For nearly 28 years, Dear Diabetes has been all about me. My actions, my health, my mentality, my words – all me. It’s been lonely at times, I’m not going to lie, but my goodness, it is the way it should have always been.
And then there were two.
Exactly one month ago yesterday, everything changed. This disease of mine became about so much more than just me. It became about a super sweet, precious little boy who captured my heart long before he was born. A boy who can be deceivingly quiet at times, but break out the tunes and he’ll be dancing and singing like no other. A boy who has a world of dramatic flare itching to burst free. A boy who loves his superheroes. A boy with one of the most contagious laughs. A boy who my boy can’t get enough of.
Last month, my four-and-a-half-year-old nephew joined the Dear Diabetes Club.
We didn’t want new members.
In an instant my adventure with this disease wasn’t just about me anymore, but about him. About being a mentor, an inspiration, a role model; about showing this boy that despite this huge rock put in his way he can still reach for those stars, and by golly, reach fricken past them – even with this bloody disease!
When I first found out, I went through the motions.
I was shocked. I know that for my boy there’s about a six per cent chance of him joining the Dear Diabetes Club, but I never, not once, thought my sibling’s children would be singled out.
I was pissed off. I mean, sure, I’ve learned to live with this disease, my best frienemy if you will, and quite well at that. But it took a great many years to do so. And in that moment of finding out about my nephew, flashbacks to the years of challenges, of heartaches, of begging the skies to make me “normal” again filled my heart. I would not wish that on anyone, and most definitely not on my sweet, sweet nephew.
was am determined.
I am determined to show this boy that he is more than this disease. I am determined to show him that he can do anything that he chooses, even with this disease. I am determined to ensure he never feels pressure to be a societal norm that is far, far, far less than his greatness. I am determined to be there with him, hand-in-hand, when this disease is finally conquered.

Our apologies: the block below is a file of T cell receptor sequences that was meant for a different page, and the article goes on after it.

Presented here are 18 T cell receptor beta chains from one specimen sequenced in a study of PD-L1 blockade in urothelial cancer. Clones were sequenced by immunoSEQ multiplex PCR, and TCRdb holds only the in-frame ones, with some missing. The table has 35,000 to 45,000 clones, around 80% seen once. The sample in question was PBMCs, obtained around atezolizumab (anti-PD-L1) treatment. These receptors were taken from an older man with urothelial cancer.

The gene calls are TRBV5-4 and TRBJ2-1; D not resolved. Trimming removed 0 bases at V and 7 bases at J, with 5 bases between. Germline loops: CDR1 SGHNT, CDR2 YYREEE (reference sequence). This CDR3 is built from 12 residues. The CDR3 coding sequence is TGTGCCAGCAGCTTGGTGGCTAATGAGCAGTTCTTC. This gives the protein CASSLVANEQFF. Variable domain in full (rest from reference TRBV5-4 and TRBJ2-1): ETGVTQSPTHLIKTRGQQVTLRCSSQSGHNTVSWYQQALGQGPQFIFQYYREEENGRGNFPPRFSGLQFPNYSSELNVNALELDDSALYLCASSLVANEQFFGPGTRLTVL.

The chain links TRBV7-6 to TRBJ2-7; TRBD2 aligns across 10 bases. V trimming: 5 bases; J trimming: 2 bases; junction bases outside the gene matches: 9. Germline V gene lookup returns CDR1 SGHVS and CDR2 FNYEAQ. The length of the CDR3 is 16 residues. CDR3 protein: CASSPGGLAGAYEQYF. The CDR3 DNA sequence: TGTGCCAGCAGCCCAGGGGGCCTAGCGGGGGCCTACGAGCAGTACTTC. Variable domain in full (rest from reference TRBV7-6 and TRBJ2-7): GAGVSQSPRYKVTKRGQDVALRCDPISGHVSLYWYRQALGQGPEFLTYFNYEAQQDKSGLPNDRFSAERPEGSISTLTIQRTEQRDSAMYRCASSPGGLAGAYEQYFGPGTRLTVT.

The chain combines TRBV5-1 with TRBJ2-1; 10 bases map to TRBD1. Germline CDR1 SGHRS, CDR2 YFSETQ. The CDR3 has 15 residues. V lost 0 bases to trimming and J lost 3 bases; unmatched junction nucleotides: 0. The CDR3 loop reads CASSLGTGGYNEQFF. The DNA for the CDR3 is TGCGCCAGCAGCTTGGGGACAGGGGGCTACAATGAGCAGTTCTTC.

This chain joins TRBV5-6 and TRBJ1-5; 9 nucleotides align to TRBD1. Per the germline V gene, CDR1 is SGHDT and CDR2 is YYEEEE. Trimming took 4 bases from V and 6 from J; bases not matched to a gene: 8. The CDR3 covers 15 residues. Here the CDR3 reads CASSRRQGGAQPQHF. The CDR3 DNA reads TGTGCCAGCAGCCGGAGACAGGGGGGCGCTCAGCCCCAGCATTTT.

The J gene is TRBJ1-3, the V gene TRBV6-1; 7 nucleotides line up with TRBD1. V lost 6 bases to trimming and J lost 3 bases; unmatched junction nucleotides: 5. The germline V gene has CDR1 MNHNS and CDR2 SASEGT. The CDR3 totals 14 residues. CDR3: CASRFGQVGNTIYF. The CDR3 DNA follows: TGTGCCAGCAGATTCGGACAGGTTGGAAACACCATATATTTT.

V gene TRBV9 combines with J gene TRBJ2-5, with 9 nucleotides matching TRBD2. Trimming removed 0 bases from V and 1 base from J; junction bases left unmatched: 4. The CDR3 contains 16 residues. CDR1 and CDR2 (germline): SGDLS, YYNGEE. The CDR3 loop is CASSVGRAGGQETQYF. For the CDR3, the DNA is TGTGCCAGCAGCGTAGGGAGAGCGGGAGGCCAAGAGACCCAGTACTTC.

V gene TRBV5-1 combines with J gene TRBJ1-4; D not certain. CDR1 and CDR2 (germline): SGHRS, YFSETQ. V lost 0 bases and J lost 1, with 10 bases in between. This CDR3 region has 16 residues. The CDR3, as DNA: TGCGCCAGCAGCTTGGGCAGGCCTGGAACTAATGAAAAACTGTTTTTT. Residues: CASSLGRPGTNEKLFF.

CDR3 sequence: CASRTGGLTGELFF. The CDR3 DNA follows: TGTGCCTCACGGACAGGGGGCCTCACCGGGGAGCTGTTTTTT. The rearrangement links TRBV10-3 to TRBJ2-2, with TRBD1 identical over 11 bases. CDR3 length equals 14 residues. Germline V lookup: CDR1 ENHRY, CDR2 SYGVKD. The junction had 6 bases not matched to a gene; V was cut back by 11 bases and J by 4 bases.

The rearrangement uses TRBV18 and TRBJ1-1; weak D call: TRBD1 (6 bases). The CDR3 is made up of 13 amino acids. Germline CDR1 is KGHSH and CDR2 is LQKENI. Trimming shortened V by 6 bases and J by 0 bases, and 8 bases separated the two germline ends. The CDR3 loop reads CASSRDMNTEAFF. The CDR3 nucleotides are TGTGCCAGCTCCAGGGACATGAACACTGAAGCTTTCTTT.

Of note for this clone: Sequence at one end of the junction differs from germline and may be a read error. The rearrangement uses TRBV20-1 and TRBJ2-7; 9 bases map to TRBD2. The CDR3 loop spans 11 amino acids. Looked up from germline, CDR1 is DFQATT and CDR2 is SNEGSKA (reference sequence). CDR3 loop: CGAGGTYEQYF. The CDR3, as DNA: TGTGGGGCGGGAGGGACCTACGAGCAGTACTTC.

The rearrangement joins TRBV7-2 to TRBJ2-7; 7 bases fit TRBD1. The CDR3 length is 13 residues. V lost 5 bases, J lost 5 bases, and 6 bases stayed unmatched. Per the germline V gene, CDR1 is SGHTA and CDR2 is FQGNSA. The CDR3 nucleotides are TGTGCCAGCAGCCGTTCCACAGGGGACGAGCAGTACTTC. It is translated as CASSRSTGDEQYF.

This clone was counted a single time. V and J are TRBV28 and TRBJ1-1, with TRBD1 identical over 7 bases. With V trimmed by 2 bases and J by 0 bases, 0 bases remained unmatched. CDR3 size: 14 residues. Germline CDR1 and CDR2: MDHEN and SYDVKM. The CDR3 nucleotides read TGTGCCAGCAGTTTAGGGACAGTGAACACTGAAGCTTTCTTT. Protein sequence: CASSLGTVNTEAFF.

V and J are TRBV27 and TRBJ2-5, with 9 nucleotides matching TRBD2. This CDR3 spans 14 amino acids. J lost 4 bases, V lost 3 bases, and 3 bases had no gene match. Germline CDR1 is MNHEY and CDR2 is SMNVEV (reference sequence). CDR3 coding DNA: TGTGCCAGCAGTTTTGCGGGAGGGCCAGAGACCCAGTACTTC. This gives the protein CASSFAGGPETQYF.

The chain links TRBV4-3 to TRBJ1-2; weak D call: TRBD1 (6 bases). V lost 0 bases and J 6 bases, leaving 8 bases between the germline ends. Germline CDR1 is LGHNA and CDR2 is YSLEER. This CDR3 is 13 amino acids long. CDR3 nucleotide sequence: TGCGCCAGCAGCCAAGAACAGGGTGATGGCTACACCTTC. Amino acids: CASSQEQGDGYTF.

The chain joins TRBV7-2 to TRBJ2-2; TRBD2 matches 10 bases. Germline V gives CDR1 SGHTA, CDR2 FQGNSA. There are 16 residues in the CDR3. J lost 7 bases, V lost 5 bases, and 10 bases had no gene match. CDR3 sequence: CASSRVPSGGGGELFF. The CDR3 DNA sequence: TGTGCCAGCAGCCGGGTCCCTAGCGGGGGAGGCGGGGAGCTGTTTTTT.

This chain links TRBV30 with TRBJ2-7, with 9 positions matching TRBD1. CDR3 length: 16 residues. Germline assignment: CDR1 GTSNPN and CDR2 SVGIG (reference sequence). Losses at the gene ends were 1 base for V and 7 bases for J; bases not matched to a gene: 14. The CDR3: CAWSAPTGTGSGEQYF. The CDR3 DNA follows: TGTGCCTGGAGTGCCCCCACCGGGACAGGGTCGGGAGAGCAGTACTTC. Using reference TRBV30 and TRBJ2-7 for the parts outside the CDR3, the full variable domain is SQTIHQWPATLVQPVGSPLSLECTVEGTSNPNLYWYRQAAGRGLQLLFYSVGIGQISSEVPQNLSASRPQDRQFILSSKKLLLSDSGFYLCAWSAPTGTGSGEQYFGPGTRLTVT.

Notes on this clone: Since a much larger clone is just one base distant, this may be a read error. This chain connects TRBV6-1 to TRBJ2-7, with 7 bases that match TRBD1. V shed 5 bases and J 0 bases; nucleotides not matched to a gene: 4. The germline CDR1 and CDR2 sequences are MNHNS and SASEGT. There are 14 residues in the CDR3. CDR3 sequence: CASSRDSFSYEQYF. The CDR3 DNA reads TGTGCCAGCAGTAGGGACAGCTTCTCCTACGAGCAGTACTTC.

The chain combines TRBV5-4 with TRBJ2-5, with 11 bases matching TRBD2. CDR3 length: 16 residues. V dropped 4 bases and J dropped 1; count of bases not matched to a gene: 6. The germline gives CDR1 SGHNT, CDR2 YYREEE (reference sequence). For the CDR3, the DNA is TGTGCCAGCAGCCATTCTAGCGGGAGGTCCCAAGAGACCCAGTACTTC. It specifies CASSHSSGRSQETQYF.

Dear LB, I now believe.
Thank you for writing this post. I have three nephews and two nieces who are my heart. I worry about them living with this disease and am reminded with your attitude and approach that if any of them were, it will be ok. Hugs!!
Katie, what a beautiful post. I have to say when I heard about your nephew I felt so bad for him, knowing he will struggle at times, but I also felt a sense of relief for him. I know he has two awesome parents who are knowledgeable and will do whatever they can to make this transition into a new ‘norm’ as easy as possible. I also know he has an aunt who is such an inspiration, who won’t let this disease run or ruin her life! You will be his mentor and one of his biggest cheerleaders as he over comes obstacles and does amazing things despite having this disease. Thank you for writing this post!
Couldn’t have a kinder, bigger-hearted mentor than you 🙂
Katie – freeman said it best….this beautiful little Lightening Bolt has you and his path will be eased because of your love and support. My goodness little LB and LR look sooooooooo much alike!
This post is amazing. I know the heartache of every word you posted.
I’ve been T1D for 27 years now. On my 22 year anniversary of my diagnosis… My sweet boy was diagnosed with T1D too..
On that day so many things changed…
I was no longer a woman living with T1D…
On March 24, 2010… I became a mother fighting for her child’s life.
I have faith a cure is coming our way. It has to be here before be graduates high school.
He asked me shortly after he was diagnosed if he would have to go to college wearing a pump 💔. He was only 6 but already thinking about his future.
Stay strong and squeeze those cheeks for me ❤️
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